# Question #5e092

##### 1 Answer

#### Answer:

The molar mass of the compound is

#### Explanation:

The way I see it, the only reasonable thing to determine here is the *molar mass* of the unknown compound.

The idea is that you can use the freezing point of the solution to find its molality. The equation for *freezing-point depression* looks like this

#DeltaT_f = i * K_f * b" "# , where

*van't Hoff factor*, equal to

*cryoscopic constant* of the solvent;

The cryoscopic constant of water is equal to

#DeltaT_f = T_f^@ - T_f" "# , where

*pure solvent*.

In your case, you have

#DeltaT_f = 0""^@"C" - (-1.3""^@"C") = 1.3""^@"C"#

This means that the molality of the solution will be

#b = (DeltaT_f)/(i * K_f)#

#b = (1.3color(red)(cancel(color(black)(""^@"C"))))/(1 * 1.853color(red)(cancel(color(black)(""^@"C"))) "Kg mol"""^(-1)) = "0.7016 molal"#

Molality is defined as moles of solute, in your case the unknown non-electrolyte, divided by the mass of the solvent - expressed in **kilograms**.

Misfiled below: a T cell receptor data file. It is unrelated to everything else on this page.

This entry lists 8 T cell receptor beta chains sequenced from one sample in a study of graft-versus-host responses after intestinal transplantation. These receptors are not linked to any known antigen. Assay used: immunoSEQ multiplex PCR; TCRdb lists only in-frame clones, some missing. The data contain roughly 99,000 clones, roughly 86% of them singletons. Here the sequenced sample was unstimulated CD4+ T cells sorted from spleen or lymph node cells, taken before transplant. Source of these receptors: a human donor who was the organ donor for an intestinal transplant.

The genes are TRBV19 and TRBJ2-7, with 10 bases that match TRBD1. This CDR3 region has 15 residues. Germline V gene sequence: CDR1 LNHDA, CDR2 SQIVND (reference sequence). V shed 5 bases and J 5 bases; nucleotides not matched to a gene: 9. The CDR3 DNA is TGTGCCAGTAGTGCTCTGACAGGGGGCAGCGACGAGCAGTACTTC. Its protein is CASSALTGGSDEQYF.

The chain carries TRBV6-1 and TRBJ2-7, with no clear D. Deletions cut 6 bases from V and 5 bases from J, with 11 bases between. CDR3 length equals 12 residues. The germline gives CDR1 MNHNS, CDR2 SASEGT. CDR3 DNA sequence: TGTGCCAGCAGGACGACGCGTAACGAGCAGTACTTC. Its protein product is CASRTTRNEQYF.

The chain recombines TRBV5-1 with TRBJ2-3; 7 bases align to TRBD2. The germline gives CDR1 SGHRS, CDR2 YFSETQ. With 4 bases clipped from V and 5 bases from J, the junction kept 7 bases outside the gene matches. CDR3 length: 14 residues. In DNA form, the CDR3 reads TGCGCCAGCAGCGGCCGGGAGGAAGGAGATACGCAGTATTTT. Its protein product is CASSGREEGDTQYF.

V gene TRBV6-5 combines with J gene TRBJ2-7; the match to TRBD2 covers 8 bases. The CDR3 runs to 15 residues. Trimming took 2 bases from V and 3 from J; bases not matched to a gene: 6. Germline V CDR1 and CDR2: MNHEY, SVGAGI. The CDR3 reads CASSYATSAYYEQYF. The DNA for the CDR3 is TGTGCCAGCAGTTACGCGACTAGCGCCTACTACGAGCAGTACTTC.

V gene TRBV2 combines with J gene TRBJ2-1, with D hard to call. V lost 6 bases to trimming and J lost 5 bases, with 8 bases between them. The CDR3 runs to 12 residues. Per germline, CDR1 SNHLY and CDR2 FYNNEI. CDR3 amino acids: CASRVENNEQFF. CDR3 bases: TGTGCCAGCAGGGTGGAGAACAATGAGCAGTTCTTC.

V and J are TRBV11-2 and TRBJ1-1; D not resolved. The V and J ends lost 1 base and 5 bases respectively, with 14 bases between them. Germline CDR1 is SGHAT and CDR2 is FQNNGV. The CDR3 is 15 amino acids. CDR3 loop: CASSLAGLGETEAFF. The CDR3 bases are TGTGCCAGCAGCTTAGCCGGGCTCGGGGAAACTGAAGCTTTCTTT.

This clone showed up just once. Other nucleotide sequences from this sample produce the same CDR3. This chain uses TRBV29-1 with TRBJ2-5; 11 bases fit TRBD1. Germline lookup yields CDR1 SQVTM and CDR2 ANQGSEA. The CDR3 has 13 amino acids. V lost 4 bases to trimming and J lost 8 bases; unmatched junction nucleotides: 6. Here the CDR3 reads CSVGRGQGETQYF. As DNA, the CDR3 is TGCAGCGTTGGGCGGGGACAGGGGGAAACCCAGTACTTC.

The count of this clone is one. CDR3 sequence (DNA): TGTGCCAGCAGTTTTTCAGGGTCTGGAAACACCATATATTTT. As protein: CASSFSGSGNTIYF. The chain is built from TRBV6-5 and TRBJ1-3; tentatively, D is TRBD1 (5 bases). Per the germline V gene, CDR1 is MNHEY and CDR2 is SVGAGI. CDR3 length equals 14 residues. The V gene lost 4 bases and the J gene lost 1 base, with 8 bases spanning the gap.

Use the solution's molality to find the number of moles of solute

#b = n_"solute"/m_"solvent" implies n_"solute" = b * m_"solvent"#

#n_"solute" = 0.7016"mol"/color(red)(cancel(color(black)("kg"))) * 156.5 * 10^(-3)color(red)(cancel(color(black)("kg"))) = "0.1098 moles"#

This means that the molar mass of the compound will be

#M_M = m/n = "35.9 g"/"0.1098 moles" = "326.9 g/mol"#

Rounded to two sig figs, the answer will be

#M_M = color(green)("330 g/mol")#

**SIDE NOTE** *If this is not what you are looking for, let me know, I will wdit the answer accordingly*.